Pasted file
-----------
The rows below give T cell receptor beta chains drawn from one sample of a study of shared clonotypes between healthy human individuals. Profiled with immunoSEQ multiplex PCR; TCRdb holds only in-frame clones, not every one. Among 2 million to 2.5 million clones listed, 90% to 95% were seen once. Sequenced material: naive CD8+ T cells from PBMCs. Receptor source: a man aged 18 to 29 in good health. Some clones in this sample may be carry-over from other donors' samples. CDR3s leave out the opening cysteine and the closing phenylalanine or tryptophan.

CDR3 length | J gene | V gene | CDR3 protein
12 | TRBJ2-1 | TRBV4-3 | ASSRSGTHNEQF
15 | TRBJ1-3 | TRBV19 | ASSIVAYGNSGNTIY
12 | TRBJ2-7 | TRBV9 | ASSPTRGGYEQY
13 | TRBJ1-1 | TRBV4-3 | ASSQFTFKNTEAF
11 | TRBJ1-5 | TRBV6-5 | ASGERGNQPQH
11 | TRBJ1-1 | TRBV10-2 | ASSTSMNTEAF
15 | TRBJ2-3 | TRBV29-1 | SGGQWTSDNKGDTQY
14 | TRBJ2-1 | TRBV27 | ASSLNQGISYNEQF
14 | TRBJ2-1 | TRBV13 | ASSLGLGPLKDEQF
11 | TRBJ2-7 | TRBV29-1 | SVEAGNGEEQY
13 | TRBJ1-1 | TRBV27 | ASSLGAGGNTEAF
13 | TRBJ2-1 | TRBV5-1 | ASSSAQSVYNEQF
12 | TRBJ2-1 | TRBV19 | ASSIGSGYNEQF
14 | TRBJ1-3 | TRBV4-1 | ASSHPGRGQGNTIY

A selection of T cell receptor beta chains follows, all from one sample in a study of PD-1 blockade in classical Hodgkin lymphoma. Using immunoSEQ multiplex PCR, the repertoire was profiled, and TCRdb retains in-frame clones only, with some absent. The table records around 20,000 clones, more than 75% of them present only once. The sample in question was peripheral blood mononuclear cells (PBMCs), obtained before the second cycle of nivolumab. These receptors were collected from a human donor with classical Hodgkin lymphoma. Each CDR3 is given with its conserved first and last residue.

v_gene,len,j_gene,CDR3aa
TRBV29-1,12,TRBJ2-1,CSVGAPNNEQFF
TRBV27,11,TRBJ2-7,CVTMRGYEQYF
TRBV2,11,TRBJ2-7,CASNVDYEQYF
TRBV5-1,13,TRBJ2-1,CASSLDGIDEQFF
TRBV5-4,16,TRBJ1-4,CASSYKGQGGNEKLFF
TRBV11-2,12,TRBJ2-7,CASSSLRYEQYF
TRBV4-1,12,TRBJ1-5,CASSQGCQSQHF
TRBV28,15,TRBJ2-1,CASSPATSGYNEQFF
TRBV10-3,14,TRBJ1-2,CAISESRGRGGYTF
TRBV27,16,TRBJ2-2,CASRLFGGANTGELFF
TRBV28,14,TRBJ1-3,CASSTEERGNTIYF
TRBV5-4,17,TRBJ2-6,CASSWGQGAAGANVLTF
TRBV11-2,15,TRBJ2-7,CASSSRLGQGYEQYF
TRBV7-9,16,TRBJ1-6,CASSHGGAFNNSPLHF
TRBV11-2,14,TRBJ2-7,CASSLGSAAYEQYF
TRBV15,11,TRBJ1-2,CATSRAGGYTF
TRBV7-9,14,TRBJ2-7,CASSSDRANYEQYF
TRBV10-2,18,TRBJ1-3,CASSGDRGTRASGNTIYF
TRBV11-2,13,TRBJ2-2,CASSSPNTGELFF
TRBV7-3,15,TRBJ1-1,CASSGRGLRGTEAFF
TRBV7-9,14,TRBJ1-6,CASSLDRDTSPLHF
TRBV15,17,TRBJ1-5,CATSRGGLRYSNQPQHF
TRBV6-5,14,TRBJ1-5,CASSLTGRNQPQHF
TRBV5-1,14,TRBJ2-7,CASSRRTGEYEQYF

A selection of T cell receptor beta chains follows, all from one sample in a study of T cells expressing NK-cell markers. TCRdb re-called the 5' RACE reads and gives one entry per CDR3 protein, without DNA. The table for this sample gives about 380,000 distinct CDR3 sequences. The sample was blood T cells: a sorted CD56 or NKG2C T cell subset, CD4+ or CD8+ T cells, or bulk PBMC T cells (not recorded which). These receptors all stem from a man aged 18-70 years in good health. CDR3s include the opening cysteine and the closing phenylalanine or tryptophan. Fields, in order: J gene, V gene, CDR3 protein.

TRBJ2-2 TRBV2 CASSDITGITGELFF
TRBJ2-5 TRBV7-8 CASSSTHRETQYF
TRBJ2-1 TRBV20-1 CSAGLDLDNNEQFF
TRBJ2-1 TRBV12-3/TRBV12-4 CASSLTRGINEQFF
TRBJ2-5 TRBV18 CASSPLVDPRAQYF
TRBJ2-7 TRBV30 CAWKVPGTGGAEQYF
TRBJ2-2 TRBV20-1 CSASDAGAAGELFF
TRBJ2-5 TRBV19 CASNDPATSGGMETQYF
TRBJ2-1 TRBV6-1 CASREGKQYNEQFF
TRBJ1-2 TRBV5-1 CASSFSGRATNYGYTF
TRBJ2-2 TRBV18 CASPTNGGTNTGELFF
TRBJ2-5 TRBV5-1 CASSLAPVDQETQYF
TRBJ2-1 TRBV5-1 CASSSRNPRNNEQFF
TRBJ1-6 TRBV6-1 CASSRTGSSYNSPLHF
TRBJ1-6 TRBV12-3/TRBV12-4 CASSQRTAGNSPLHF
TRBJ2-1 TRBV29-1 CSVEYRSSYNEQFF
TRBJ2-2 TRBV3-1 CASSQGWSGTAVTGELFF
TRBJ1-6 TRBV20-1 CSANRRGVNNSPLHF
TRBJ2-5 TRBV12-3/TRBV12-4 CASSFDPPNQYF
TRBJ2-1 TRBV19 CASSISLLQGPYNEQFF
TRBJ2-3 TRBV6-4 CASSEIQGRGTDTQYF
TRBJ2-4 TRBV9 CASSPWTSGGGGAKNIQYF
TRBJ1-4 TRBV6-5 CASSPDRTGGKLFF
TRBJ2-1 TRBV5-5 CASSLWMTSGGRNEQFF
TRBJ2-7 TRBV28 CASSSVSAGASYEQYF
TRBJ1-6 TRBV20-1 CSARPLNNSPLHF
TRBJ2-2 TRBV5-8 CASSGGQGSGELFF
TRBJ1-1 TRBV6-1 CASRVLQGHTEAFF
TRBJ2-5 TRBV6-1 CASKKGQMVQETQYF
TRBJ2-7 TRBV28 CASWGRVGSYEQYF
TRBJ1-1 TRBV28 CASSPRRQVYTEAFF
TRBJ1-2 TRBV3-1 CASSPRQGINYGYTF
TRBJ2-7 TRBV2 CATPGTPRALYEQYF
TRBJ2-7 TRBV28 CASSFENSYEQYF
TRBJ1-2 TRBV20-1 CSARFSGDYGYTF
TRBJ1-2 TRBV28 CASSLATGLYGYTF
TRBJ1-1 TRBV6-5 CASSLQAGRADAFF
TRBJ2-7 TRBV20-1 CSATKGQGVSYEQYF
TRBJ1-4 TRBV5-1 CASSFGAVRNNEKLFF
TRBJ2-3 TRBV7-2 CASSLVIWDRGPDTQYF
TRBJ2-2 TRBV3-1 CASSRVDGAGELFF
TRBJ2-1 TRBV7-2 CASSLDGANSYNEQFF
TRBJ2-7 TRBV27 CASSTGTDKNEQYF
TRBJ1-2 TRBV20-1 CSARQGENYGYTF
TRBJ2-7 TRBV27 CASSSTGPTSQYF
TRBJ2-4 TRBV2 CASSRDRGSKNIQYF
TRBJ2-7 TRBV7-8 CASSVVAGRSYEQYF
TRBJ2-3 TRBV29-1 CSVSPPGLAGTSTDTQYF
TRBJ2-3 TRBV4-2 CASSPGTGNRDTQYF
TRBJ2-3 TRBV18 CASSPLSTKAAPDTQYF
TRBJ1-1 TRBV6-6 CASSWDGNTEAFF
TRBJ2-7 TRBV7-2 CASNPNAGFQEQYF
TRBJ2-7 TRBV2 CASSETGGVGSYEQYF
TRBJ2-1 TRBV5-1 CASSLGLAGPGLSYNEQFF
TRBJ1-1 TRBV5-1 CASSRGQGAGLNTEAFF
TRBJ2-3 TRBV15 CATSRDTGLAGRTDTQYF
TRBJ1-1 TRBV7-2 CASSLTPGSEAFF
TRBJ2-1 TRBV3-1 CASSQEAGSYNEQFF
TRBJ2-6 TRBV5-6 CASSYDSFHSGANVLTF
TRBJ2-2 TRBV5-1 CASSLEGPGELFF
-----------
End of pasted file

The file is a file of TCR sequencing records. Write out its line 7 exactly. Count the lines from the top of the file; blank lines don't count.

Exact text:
11 | TRBJ1-5 | TRBV6-5 | ASGERGNQPQH